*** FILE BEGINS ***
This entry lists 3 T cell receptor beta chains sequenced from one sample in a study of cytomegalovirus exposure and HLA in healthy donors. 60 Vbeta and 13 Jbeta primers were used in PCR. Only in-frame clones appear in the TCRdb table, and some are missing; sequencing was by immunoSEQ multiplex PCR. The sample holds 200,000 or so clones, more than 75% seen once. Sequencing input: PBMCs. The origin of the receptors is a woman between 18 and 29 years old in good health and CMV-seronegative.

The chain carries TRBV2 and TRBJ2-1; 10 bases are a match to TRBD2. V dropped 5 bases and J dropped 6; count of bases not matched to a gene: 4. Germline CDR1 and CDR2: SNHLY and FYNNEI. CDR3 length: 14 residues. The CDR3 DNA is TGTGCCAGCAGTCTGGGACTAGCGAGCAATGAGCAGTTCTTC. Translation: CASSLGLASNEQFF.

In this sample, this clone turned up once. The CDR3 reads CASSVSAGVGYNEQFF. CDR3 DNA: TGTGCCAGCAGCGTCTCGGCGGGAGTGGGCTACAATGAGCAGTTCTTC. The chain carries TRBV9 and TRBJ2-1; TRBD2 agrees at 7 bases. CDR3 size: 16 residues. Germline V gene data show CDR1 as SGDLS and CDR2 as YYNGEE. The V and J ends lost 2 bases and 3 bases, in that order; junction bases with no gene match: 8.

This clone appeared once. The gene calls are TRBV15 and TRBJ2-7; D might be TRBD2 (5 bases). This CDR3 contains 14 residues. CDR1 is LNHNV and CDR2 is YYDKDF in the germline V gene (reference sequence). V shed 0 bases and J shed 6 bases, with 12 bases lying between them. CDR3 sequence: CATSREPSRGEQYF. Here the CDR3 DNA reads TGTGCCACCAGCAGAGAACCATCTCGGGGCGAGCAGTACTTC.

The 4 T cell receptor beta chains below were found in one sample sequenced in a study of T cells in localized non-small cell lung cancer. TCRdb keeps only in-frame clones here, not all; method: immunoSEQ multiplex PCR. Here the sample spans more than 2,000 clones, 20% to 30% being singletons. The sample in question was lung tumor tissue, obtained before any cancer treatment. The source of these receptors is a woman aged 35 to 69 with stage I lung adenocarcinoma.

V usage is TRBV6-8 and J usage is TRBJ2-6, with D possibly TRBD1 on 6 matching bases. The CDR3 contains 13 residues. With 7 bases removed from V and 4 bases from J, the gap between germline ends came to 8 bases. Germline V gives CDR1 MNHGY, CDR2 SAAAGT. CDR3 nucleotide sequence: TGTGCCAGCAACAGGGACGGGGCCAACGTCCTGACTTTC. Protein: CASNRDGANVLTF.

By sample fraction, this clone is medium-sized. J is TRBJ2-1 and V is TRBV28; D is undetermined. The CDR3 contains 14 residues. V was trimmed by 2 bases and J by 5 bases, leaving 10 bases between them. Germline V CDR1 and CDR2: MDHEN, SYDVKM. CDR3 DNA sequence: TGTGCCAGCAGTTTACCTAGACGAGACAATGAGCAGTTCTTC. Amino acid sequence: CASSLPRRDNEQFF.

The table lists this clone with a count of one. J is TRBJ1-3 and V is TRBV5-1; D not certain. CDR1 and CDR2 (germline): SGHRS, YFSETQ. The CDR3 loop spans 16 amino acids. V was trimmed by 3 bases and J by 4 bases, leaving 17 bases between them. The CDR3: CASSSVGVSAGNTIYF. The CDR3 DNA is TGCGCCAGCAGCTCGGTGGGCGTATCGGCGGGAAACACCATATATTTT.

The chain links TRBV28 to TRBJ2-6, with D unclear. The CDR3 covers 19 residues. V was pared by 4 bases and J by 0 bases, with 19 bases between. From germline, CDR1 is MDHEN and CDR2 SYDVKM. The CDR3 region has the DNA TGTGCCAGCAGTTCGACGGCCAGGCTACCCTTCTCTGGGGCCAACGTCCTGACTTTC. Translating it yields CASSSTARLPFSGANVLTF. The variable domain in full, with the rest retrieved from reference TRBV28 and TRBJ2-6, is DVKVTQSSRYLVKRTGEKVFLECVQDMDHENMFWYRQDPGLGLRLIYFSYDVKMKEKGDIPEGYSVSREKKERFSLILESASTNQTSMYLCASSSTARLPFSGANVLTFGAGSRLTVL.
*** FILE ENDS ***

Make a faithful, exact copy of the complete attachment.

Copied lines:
This entry lists 3 T cell receptor beta chains sequenced from one sample in a study of cytomegalovirus exposure and HLA in healthy donors. 60 Vbeta and 13 Jbeta primers were used in PCR. Only in-frame clones appear in the TCRdb table, and some are missing; sequencing was by immunoSEQ multiplex PCR. The sample holds 200,000 or so clones, more than 75% seen once. Sequencing input: PBMCs. The origin of the receptors is a woman between 18 and 29 years old in good health and CMV-seronegative.

The chain carries TRBV2 and TRBJ2-1; 10 bases are a match to TRBD2. V dropped 5 bases and J dropped 6; count of bases not matched to a gene: 4. Germline CDR1 and CDR2: SNHLY and FYNNEI. CDR3 length: 14 residues. The CDR3 DNA is TGTGCCAGCAGTCTGGGACTAGCGAGCAATGAGCAGTTCTTC. Translation: CASSLGLASNEQFF.

In this sample, this clone turned up once. The CDR3 reads CASSVSAGVGYNEQFF. CDR3 DNA: TGTGCCAGCAGCGTCTCGGCGGGAGTGGGCTACAATGAGCAGTTCTTC. The chain carries TRBV9 and TRBJ2-1; TRBD2 agrees at 7 bases. CDR3 size: 16 residues. Germline V gene data show CDR1 as SGDLS and CDR2 as YYNGEE. The V and J ends lost 2 bases and 3 bases, in that order; junction bases with no gene match: 8.

This clone appeared once. The gene calls are TRBV15 and TRBJ2-7; D might be TRBD2 (5 bases). This CDR3 contains 14 residues. CDR1 is LNHNV and CDR2 is YYDKDF in the germline V gene (reference sequence). V shed 0 bases and J shed 6 bases, with 12 bases lying between them. CDR3 sequence: CATSREPSRGEQYF. Here the CDR3 DNA reads TGTGCCACCAGCAGAGAACCATCTCGGGGCGAGCAGTACTTC.

The 4 T cell receptor beta chains below were found in one sample sequenced in a study of T cells in localized non-small cell lung cancer. TCRdb keeps only in-frame clones here, not all; method: immunoSEQ multiplex PCR. Here the sample spans more than 2,000 clones, 20% to 30% being singletons. The sample in question was lung tumor tissue, obtained before any cancer treatment. The source of these receptors is a woman aged 35 to 69 with stage I lung adenocarcinoma.

V usage is TRBV6-8 and J usage is TRBJ2-6, with D possibly TRBD1 on 6 matching bases. The CDR3 contains 13 residues. With 7 bases removed from V and 4 bases from J, the gap between germline ends came to 8 bases. Germline V gives CDR1 MNHGY, CDR2 SAAAGT. CDR3 nucleotide sequence: TGTGCCAGCAACAGGGACGGGGCCAACGTCCTGACTTTC. Protein: CASNRDGANVLTF.

By sample fraction, this clone is medium-sized. J is TRBJ2-1 and V is TRBV28; D is undetermined. The CDR3 contains 14 residues. V was trimmed by 2 bases and J by 5 bases, leaving 10 bases between them. Germline V CDR1 and CDR2: MDHEN, SYDVKM. CDR3 DNA sequence: TGTGCCAGCAGTTTACCTAGACGAGACAATGAGCAGTTCTTC. Amino acid sequence: CASSLPRRDNEQFF.

The table lists this clone with a count of one. J is TRBJ1-3 and V is TRBV5-1; D not certain. CDR1 and CDR2 (germline): SGHRS, YFSETQ. The CDR3 loop spans 16 amino acids. V was trimmed by 3 bases and J by 4 bases, leaving 17 bases between them. The CDR3: CASSSVGVSAGNTIYF. The CDR3 DNA is TGCGCCAGCAGCTCGGTGGGCGTATCGGCGGGAAACACCATATATTTT.

The chain links TRBV28 to TRBJ2-6, with D unclear. The CDR3 covers 19 residues. V was pared by 4 bases and J by 0 bases, with 19 bases between. From germline, CDR1 is MDHEN and CDR2 SYDVKM. The CDR3 region has the DNA TGTGCCAGCAGTTCGACGGCCAGGCTACCCTTCTCTGGGGCCAACGTCCTGACTTTC. Translating it yields CASSSTARLPFSGANVLTF. The variable domain in full, with the rest retrieved from reference TRBV28 and TRBJ2-6, is DVKVTQSSRYLVKRTGEKVFLECVQDMDHENMFWYRQDPGLGLRLIYFSYDVKMKEKGDIPEGYSVSREKKERFSLILESASTNQTSMYLCASSSTARLPFSGANVLTFGAGSRLTVL.